Workers who are seriously injured in work related accidents in Pennsylvania are often confused about their legal rights to financial compensation. In general, injured workers in Pennsylvania have legal rights to file two types of cases or claims.
First, injured workers may file workers’ compensation claims. Second, workers may file tort claims. While most injured workers are aware of the right to file for workers’ compensation benefits, many workers are completely unaware of the right to file tort claims. This article will discuss both types of claims and general eligibility requirements for each.
Pennsylvania Workers’ Compensation Benefits
In a nutshell, injured workers can obtain medical treatment and in cases of temporary or permanent disability, indemnity payments (lost wage payments). Generally, injured workers can receive medical treatment which will be paid for by the employer (or the employer’s work comp insurance company).
Injured workers can also receive indemnity payments when the injuries result in the inability to return to work. However, under the law, indemnity payments provide a certain percentage of an injured worker’s average weekly wage; there are caps or maximum amounts set by statute. Therefore, an injured worker who receives indemnity payments will not receive the full amount of lost wages.
In order to be eligible for workers’ compensation benefits under Pennsylvania law, the worker must have been injured while at work or otherwise in the course of business for the employer (i.e., a delivery truck driver gets injured in a car-truck accident). In addition, there are very specific notice requirements. Under Pennsylvania workers’ compensation laws, injured workers must provide notice to their employers. Failure to do so within the mandated time frames may result in denial of benefits. Click here to read more about eligibility requirements for workers’ comp in Pennsylvania and the time limitations for providing notice.
Pennsylvania Tort Claims in Work Accident Cases
There are many types of civil tort cases, such as car accident cases, medical malpractice cases, and work accident cases. Work accident lawsuits in Pennsylvania may be filed against non-employer parties. Basically, under Pennsylvania law, injured workers are barred from suing employers for work related accidents. There are some narrow exceptions to this rule. For instance, in limited cases, an injured worker may be able to sue the employer where the employer fails to provide workers’ compensation benefits.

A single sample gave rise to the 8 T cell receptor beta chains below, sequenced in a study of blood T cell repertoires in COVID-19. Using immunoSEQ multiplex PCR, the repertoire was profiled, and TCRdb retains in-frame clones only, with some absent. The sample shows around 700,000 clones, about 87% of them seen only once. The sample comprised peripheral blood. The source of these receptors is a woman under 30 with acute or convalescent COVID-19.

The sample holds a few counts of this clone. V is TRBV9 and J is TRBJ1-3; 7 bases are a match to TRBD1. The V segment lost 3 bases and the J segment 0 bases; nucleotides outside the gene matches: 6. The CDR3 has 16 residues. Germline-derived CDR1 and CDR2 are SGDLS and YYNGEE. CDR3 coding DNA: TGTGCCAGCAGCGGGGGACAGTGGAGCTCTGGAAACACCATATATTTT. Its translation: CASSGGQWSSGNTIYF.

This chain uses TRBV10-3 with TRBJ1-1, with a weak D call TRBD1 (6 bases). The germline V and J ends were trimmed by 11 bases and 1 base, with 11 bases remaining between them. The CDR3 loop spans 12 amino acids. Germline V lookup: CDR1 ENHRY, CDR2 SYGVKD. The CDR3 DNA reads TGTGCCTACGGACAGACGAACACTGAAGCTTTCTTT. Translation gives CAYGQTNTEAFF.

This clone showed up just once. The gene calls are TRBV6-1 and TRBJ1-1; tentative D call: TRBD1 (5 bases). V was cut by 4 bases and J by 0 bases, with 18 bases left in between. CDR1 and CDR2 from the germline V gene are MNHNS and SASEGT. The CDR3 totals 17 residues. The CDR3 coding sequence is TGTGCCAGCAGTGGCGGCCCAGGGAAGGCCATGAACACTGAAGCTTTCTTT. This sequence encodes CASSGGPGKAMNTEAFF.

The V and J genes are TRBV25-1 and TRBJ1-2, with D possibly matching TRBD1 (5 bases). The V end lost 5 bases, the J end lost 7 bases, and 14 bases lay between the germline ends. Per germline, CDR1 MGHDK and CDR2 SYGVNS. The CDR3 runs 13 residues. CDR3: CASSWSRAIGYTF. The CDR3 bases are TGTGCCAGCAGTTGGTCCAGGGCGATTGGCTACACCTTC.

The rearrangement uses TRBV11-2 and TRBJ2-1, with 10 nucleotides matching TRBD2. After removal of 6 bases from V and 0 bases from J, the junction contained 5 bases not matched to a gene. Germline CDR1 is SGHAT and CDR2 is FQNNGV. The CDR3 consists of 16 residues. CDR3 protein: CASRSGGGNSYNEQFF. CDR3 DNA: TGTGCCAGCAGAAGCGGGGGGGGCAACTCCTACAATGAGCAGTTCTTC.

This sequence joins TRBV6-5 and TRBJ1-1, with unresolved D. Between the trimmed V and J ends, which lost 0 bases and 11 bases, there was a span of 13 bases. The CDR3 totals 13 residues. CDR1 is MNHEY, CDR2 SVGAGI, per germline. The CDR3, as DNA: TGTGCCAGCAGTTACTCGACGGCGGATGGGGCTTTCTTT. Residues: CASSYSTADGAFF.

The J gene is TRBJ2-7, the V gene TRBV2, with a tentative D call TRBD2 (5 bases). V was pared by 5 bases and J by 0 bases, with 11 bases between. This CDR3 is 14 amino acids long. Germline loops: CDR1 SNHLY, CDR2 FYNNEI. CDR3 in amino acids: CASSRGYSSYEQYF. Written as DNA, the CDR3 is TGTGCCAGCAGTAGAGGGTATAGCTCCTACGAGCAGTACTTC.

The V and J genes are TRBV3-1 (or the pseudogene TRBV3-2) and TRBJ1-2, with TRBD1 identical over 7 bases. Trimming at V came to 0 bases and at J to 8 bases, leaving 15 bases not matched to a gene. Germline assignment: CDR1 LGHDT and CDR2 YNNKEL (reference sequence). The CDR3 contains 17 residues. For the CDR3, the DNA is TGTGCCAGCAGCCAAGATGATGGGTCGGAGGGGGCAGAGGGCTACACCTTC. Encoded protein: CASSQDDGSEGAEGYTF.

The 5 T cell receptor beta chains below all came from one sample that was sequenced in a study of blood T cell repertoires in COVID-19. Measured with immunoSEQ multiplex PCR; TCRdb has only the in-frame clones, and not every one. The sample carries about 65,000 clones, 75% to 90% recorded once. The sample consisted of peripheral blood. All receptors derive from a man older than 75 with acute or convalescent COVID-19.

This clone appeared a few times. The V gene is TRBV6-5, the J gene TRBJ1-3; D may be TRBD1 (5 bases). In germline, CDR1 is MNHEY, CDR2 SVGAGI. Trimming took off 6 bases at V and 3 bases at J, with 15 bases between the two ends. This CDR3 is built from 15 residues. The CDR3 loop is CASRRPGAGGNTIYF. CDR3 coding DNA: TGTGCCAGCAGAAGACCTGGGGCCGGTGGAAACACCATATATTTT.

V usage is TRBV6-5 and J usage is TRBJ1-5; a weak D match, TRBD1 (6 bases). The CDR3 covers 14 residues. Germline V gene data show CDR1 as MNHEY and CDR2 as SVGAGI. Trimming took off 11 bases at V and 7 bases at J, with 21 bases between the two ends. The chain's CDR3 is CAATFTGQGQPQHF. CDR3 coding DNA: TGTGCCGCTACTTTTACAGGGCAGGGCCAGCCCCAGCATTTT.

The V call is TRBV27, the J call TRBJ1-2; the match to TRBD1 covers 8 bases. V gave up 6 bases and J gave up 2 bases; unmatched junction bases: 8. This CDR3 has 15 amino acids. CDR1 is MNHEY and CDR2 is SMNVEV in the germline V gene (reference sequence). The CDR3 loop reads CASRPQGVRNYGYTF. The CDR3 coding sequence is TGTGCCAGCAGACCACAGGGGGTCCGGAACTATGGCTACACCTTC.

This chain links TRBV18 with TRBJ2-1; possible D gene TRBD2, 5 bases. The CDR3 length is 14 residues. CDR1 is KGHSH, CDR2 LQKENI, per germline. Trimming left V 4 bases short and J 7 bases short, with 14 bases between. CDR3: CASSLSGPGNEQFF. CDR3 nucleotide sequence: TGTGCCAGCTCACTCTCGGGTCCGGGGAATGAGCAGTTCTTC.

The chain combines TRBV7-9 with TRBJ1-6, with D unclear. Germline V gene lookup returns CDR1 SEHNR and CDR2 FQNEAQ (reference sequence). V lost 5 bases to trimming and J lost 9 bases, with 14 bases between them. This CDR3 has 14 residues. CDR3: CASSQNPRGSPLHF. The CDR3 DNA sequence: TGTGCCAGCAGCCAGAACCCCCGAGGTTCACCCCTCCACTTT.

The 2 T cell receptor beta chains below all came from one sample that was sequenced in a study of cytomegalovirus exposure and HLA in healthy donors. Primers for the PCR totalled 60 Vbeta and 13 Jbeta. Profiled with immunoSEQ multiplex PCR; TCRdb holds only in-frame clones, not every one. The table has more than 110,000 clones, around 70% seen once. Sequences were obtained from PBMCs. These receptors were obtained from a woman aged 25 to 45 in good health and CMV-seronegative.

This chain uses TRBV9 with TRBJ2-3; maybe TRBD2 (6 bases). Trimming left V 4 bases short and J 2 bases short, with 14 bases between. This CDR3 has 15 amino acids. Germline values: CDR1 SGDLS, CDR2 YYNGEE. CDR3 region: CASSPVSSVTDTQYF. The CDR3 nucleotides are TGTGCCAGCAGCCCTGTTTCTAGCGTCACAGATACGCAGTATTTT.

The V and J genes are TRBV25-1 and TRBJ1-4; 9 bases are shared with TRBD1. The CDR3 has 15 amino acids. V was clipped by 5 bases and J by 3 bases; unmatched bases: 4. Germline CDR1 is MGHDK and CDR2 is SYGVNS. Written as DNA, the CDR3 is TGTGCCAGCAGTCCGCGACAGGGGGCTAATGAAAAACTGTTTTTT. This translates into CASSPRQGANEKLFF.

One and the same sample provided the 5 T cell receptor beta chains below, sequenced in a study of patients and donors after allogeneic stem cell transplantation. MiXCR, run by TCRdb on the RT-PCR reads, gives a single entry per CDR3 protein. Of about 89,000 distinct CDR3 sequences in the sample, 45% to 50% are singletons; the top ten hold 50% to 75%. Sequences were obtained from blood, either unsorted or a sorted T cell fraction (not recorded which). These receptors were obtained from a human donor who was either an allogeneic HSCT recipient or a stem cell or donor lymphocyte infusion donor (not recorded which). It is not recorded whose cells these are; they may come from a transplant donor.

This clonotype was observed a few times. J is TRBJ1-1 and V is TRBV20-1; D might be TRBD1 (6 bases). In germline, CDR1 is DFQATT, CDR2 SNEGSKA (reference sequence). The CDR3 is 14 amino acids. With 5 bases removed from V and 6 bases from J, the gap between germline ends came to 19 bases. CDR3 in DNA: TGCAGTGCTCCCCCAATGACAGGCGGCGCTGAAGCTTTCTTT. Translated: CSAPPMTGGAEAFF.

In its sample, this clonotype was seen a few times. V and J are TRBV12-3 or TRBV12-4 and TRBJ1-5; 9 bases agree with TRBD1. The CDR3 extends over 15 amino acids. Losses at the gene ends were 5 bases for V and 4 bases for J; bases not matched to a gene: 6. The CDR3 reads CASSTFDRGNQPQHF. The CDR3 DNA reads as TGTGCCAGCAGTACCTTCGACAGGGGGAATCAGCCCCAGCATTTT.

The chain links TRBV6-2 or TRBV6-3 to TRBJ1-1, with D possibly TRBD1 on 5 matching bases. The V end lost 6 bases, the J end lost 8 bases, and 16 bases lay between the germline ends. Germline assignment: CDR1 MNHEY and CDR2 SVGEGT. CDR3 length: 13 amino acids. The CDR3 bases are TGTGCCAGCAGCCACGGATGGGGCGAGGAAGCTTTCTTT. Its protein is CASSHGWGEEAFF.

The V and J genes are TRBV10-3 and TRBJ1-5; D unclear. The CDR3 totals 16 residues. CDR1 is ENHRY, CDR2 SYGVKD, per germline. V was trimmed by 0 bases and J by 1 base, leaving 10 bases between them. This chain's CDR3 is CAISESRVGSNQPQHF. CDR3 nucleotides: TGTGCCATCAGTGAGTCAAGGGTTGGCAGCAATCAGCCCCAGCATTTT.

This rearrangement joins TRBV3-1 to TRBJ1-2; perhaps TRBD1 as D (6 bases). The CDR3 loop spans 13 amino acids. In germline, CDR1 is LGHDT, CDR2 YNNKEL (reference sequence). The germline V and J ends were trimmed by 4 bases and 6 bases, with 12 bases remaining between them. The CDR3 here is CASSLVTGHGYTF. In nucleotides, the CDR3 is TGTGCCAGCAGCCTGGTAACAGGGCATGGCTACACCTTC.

Work accident lawsuits against non-employer parties are known as third party claims or lawsuits. Here are some examples of non-employer parties in these types of lawsuits:
- a general contractor on a construction site,
- a maintenance contractor at an office building,
- a product manufacturer of a piece of equipment at a factory.
Unlike workers’ compensation claims, there are no initial eligibility requirements for filing work accident lawsuits. For instance, in the vast majority of work accident cases, there are no notice requirements, unless the at-fault party is a government entity (federal, state, city, or county). It is important to note that work accident lawsuits in Pennsylvania must comply with the applicable statute of limitations period. In the majority of cases, the statutory period will be 2 years from the date of the accident. If a work accident lawsuit is filed too late, the case will be dismissed.
There are two important legal issues which must be resolved before filing a lawsuit for a work accident in Pennsylvania. First is the issue of liability or fault and identifying the responsible parties. Second is the issue of damages and determining whether the damages or injuries justify filing a lawsuit. If an injury is minor, such as a sprained wrist that heals fully, the costs of a lawsuit will exceed the benefit (i.e., fair financial compensation).
In order to determine liability/fault and in order to properly identify the potential parties, the case must be evaluated by a work accident lawyer, someone with experience handling third party lawsuits.
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